• 1 medium onion, chopped
  • 1 sweet yellow bell pepper, chopped
  • 1 large zucchini, chopped
  • 3 garlic cloves, minced
  • 2 cans (15 oz) black beans, drained and rinsed
  • 1 to 2 cans (15 oz) pumpkin
  • 1 can (14 1/2 oz) diced tomatoes, undrained
  • 3 cups vegetable broth
  • 2 tsp chili powder
  • 1 1/2 tsp ground cumin
  • 1 1/2 tsp dried oregano
  • 1/2 tsp salt


  1. In a large pot or dutch oven, heat oil over medium heat. Add onion, bell pepper, zucchini and garlic; cook and stir until tender.
  2. Stir in the remaining ingredients, except for black beans. (Add additional pumpkin if you like a thicker chili) Cover and cook over low heat for 30 minutes.
  3. Add black beans and cook for 10 minutes, then serve.




Is it a pea or a nut? No, it is super legume.


Health benefits of Peanuts

    Peanuts are rich in energy and contain health benefiting nutrients, minerals, antioxidants and vitamins that are essential for optimum health.

    They compose sufficient levels of mono-unsaturated fatty acids especially oleic acid. It helps to lower LDL or “bad cholesterol” and increases HDL or “good cholesterol” level in the blood. Research studies suggest that Mediterranean diet, which is rich in monounsaturated fatty acids help to prevent coronary artery disease and strokes by favoring healthy blood lipid profile.

    These nuts are a good source of dietary protein compose fine quality amino acids that are essential for growth and development.

    Research studies have shown that peanuts contain high concentrations of poly-phenolic antioxidants, primarily p-coumaric acid. This compound has been thought to reduce the risk of stomach cancer by limiting the formation of carcinogenic nitrosamines in the stomach.

    Peanuts are an excellent source of resveratrol, another polyphenolic antioxidant. Resveratrol has been found to have protective function against cancers, heart disease, degenerative nerve disease, Alzheimer’s disease, and viral/fungal infections.

    Furthermore, studies suggest that resveratrol reduce stroke risk by altering molecular mechanisms in the blood vessels (reducing susceptibility to vascular damage through decreased activity of angiotensin, a systemic hormone causing blood vessel constriction that would elevate blood pressure), and by increasing production of the vasodilator hormone, nitric oxide.

    Recent research studies suggest that boiling enhances antioxidant concentration in the peanuts. It has been found that boiled peanuts have two and four-fold increase in isoflavone antioxidants biochanin-A and genistein content, respectively. (Journal of agricultural and food chemistry).

    The nuts are an excellent source of vitamin E (a-tocopherol); containing about 8 g per100 g. vitamin E is a powerful lipid soluble antioxidant which helps maintain the integrity of cell membrane of mucus membranes and skin by protecting from harmful oxygen free radicals.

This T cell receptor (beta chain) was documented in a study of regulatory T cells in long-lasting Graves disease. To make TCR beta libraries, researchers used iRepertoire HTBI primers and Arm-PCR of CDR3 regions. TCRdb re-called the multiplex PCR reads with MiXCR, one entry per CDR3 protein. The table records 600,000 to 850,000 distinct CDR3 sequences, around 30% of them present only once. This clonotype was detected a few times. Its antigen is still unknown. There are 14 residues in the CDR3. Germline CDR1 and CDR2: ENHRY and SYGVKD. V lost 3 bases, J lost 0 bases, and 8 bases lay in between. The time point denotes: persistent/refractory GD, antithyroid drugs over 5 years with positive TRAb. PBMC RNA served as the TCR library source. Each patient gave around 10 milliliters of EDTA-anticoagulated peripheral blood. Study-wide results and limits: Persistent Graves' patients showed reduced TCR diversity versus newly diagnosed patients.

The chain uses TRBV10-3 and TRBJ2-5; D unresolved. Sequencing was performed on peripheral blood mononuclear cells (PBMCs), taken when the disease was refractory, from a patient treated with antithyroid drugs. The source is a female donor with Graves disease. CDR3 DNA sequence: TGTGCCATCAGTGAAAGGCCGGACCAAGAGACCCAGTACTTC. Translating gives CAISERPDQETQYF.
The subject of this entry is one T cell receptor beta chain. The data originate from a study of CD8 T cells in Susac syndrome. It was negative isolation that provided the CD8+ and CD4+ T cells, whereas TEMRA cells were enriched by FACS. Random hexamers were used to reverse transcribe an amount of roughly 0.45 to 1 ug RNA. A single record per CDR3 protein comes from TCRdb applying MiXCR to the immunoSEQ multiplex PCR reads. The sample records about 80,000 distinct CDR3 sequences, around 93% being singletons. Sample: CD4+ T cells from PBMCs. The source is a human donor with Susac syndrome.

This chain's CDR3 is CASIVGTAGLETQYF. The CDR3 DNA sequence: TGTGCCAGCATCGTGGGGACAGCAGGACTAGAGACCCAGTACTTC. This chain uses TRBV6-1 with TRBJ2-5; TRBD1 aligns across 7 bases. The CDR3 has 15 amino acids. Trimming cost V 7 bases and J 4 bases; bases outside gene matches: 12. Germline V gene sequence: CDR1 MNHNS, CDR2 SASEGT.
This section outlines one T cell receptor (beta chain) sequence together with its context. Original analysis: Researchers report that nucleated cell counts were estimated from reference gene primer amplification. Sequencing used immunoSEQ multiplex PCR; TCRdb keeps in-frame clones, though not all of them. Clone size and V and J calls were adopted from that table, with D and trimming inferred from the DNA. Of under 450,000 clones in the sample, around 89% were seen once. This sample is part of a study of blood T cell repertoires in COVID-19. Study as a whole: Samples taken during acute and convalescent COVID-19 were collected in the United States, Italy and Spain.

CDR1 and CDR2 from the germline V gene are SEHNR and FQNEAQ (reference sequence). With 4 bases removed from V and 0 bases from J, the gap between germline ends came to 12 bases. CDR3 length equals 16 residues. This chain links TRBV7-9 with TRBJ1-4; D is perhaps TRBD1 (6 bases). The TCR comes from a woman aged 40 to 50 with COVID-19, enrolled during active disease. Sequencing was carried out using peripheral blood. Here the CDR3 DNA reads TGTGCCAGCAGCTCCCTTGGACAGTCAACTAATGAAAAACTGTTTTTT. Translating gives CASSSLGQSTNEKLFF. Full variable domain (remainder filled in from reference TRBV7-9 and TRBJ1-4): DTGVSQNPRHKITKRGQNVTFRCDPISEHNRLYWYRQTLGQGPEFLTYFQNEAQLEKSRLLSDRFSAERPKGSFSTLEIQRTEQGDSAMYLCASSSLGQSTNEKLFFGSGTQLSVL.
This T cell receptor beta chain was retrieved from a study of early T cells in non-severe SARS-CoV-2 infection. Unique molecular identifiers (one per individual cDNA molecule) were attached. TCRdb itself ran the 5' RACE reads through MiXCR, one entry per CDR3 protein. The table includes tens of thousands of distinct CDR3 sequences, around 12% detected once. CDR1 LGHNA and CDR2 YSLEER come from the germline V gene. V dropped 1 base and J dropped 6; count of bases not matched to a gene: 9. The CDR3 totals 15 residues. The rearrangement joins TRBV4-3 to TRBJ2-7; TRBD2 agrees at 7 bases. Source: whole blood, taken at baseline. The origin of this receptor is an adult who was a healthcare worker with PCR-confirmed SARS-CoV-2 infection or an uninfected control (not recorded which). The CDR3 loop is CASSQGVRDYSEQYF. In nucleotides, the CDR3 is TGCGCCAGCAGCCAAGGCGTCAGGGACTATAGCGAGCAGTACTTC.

The nuts are packed with many important B-complex groups of vitamins such as riboflavin, niacin, thiamin, pantothenic acid, vitamin B-6, and folates. 100 g of peanuts provide about 85% of RDI of niacin, which contribute to brain health and blood flow to brain.

    The nuts are rich source of minerals like copper, manganese, potassium, calcium, iron, magnesium, zinc, and selenium.

Just a hand full of peanuts per day provides enough recommended levels of phenolic anti-oxidants, minerals, vitamins, and protein.  


Potato Curry


This recipe is a big hit in our family! It’s easy to make and full of flavor. We serve it with yellow rice and naan on the side.  I wasn’t able to find garam masala, so I used 1 teaspoons ground coriander, 2 teaspoons ground cardamon and 2 teaspoons ground cinnamon. I bought naan already baked from the grocery store. To soften it up some I wrap it in a moist paper towel and microwave it for 30 seconds. There are many flavors of naan available to buy. We like the garlic and whole grain.





  • 4 potatoes, peeled and cubed
  • 2 tablespoons vegetable oil
  • 1 yellow onion, diced
  • 2 large carrots, sliced
  • 3 cloves garlic, minced
  • 2 teaspoons ground cumin
  • 1 1/2 teaspoons cayenne pepper (optional)
  • 4 teaspoons curry powder
  • 4 teaspoons garam masala
  • 1 (1 inch) piece fresh ginger root, peeled and minced
  • 2 teaspoons salt
  • 1 (14.5 ounce) can diced tomatoes
  • 1 (15 ounce) can garbanzo beans (chickpeas), rinsed and drained
  • 2 (15 ounce) can peas, drained
  • 1 (14 ounce) can coconut milk


  1. Place potatoes and carrots  into a large pot and cover with salted water. Bring to a boil over high heat, then reduce heat to medium-low, cover, and simmer until just tender, about 15 minutes. Drain and allow to steam dry for a minute or two.
  2. Meanwhile, heat the vegetable oil in a large skillet over medium heat. Stir in the onion and garlic; cook and stir until the onion has softened and turned translucent, about 5 minutes. Season with cumin, cayenne pepper, curry powder, garam masala, ginger, and salt; cook for 2 minutes more. Add the tomatoes, garbanzo beans, peas, potatoes and carrots. Pour in the coconut milk, and bring to a simmer. Simmer 5 to 10 minutes before serving.